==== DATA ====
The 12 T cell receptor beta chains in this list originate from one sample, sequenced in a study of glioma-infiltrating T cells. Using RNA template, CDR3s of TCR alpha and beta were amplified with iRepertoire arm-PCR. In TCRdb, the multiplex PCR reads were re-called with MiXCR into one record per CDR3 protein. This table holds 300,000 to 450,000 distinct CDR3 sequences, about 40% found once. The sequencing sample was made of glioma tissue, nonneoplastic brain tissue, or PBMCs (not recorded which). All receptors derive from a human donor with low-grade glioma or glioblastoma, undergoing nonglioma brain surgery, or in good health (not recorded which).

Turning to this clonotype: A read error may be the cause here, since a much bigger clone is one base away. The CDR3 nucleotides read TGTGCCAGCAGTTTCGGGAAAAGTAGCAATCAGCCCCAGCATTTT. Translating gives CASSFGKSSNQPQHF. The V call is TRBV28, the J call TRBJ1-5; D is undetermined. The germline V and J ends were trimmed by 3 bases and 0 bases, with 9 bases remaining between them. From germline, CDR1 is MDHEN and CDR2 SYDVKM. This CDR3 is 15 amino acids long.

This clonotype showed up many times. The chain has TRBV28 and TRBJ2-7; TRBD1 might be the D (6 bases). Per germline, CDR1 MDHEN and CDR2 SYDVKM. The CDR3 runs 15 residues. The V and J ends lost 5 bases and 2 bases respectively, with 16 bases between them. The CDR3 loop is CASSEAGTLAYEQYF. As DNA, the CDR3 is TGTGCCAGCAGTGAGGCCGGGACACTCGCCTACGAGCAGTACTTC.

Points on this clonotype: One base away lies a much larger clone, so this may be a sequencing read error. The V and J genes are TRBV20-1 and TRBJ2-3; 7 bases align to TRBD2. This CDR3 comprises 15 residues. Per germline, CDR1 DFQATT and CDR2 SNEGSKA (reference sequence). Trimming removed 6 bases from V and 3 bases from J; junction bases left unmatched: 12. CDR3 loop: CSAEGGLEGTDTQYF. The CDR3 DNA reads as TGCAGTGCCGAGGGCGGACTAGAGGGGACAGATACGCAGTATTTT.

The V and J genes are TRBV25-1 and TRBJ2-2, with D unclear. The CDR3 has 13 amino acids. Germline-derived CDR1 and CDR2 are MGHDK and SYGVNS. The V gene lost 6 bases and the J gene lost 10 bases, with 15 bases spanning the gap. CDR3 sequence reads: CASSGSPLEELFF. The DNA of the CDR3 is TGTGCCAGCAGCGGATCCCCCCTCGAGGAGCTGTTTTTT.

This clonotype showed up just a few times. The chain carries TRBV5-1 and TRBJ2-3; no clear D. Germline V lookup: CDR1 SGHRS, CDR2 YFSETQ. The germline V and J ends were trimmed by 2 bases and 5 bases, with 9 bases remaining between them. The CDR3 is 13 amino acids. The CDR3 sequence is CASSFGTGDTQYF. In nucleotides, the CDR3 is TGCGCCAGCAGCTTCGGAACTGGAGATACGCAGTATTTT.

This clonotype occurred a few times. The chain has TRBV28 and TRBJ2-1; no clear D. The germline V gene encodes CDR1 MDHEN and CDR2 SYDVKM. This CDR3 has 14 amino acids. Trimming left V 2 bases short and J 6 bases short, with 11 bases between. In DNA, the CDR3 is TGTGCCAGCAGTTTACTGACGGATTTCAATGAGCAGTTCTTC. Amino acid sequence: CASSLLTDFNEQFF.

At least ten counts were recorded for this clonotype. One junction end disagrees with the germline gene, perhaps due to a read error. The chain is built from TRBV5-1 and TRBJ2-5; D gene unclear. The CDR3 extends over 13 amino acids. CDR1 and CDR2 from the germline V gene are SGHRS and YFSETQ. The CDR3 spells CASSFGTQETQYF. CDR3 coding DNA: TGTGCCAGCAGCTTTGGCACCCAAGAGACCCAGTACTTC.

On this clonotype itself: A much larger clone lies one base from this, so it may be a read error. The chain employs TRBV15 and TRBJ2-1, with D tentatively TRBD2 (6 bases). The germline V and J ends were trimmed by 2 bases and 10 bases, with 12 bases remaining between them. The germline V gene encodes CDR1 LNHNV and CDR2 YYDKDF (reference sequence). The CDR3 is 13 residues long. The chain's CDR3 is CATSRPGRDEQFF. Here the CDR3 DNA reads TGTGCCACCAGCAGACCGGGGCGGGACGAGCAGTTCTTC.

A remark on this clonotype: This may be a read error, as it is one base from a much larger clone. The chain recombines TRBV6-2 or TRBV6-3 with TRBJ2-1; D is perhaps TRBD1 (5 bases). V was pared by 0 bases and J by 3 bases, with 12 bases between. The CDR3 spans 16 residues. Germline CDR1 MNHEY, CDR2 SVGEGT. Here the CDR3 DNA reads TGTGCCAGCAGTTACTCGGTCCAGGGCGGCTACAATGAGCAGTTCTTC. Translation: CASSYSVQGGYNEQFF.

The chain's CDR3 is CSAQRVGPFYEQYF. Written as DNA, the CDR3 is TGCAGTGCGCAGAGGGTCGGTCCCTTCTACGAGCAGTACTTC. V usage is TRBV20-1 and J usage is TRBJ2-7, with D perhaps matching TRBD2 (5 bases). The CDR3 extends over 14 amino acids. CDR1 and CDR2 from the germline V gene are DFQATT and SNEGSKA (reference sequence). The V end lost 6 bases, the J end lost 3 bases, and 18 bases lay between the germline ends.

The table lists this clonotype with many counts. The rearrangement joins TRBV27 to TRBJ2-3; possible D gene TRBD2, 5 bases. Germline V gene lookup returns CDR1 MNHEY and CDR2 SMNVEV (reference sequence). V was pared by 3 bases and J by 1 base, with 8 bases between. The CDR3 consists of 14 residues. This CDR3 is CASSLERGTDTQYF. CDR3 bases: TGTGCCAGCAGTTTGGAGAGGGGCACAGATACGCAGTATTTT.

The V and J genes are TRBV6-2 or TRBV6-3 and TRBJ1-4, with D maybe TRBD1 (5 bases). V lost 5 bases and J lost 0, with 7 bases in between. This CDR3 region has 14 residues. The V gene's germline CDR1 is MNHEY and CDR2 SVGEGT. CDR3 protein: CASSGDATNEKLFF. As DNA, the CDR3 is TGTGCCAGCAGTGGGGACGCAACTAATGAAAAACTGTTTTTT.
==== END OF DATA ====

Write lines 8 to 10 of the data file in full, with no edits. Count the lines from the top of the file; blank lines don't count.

At least ten counts were recorded for this clonotype. One junction end disagrees with the germline gene, perhaps due to a read error. The chain is built from TRBV5-1 and TRBJ2-5; D gene unclear. The CDR3 extends over 13 amino acids. CDR1 and CDR2 from the germline V gene are SGHRS and YFSETQ. The CDR3 spells CASSFGTQETQYF. CDR3 coding DNA: TGTGCCAGCAGCTTTGGCACCCAAGAGACCCAGTACTTC.

On this clonotype itself: A much larger clone lies one base from this, so it may be a read error. The chain employs TRBV15 and TRBJ2-1, with D tentatively TRBD2 (6 bases). The germline V and J ends were trimmed by 2 bases and 10 bases, with 12 bases remaining between them. The germline V gene encodes CDR1 LNHNV and CDR2 YYDKDF (reference sequence). The CDR3 is 13 residues long. The chain's CDR3 is CATSRPGRDEQFF. Here the CDR3 DNA reads TGTGCCACCAGCAGACCGGGGCGGGACGAGCAGTTCTTC.

A remark on this clonotype: This may be a read error, as it is one base from a much larger clone. The chain recombines TRBV6-2 or TRBV6-3 with TRBJ2-1; D is perhaps TRBD1 (5 bases). V was pared by 0 bases and J by 3 bases, with 12 bases between. The CDR3 spans 16 residues. Germline CDR1 MNHEY, CDR2 SVGEGT. Here the CDR3 DNA reads TGTGCCAGCAGTTACTCGGTCCAGGGCGGCTACAATGAGCAGTTCTTC. Translation: CASSYSVQGGYNEQFF.